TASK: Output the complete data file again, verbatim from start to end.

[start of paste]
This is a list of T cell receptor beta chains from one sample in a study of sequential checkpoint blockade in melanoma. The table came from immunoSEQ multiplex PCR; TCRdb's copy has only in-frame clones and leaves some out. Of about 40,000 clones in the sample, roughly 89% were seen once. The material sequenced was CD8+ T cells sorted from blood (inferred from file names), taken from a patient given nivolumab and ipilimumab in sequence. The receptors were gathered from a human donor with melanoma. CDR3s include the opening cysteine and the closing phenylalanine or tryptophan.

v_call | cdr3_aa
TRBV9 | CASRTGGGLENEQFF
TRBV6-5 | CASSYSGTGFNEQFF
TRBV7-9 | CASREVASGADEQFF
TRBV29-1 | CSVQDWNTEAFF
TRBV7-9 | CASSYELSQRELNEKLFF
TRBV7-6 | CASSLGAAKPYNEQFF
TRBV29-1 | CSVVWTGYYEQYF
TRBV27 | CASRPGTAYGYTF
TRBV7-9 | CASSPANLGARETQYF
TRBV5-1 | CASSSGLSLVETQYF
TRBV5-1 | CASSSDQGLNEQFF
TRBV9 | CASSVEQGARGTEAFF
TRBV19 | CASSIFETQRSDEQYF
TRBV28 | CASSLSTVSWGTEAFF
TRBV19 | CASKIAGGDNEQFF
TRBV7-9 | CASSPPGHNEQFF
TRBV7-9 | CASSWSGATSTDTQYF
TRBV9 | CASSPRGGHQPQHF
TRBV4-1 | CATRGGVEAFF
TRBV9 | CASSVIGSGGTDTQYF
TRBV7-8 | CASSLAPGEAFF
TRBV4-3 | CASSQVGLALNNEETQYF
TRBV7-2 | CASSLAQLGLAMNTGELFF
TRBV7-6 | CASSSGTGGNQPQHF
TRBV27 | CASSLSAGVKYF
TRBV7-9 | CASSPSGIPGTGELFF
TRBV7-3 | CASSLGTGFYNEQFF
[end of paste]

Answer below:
This is a list of T cell receptor beta chains from one sample in a study of sequential checkpoint blockade in melanoma. The table came from immunoSEQ multiplex PCR; TCRdb's copy has only in-frame clones and leaves some out. Of about 40,000 clones in the sample, roughly 89% were seen once. The material sequenced was CD8+ T cells sorted from blood (inferred from file names), taken from a patient given nivolumab and ipilimumab in sequence. The receptors were gathered from a human donor with melanoma. CDR3s include the opening cysteine and the closing phenylalanine or tryptophan.

v_call | cdr3_aa
TRBV9 | CASRTGGGLENEQFF
TRBV6-5 | CASSYSGTGFNEQFF
TRBV7-9 | CASREVASGADEQFF
TRBV29-1 | CSVQDWNTEAFF
TRBV7-9 | CASSYELSQRELNEKLFF
TRBV7-6 | CASSLGAAKPYNEQFF
TRBV29-1 | CSVVWTGYYEQYF
TRBV27 | CASRPGTAYGYTF
TRBV7-9 | CASSPANLGARETQYF
TRBV5-1 | CASSSGLSLVETQYF
TRBV5-1 | CASSSDQGLNEQFF
TRBV9 | CASSVEQGARGTEAFF
TRBV19 | CASSIFETQRSDEQYF
TRBV28 | CASSLSTVSWGTEAFF
TRBV19 | CASKIAGGDNEQFF
TRBV7-9 | CASSPPGHNEQFF
TRBV7-9 | CASSWSGATSTDTQYF
TRBV9 | CASSPRGGHQPQHF
TRBV4-1 | CATRGGVEAFF
TRBV9 | CASSVIGSGGTDTQYF
TRBV7-8 | CASSLAPGEAFF
TRBV4-3 | CASSQVGLALNNEETQYF
TRBV7-2 | CASSLAQLGLAMNTGELFF
TRBV7-6 | CASSSGTGGNQPQHF
TRBV27 | CASSLSAGVKYF
TRBV7-9 | CASSPSGIPGTGELFF
TRBV7-3 | CASSLGTGFYNEQFF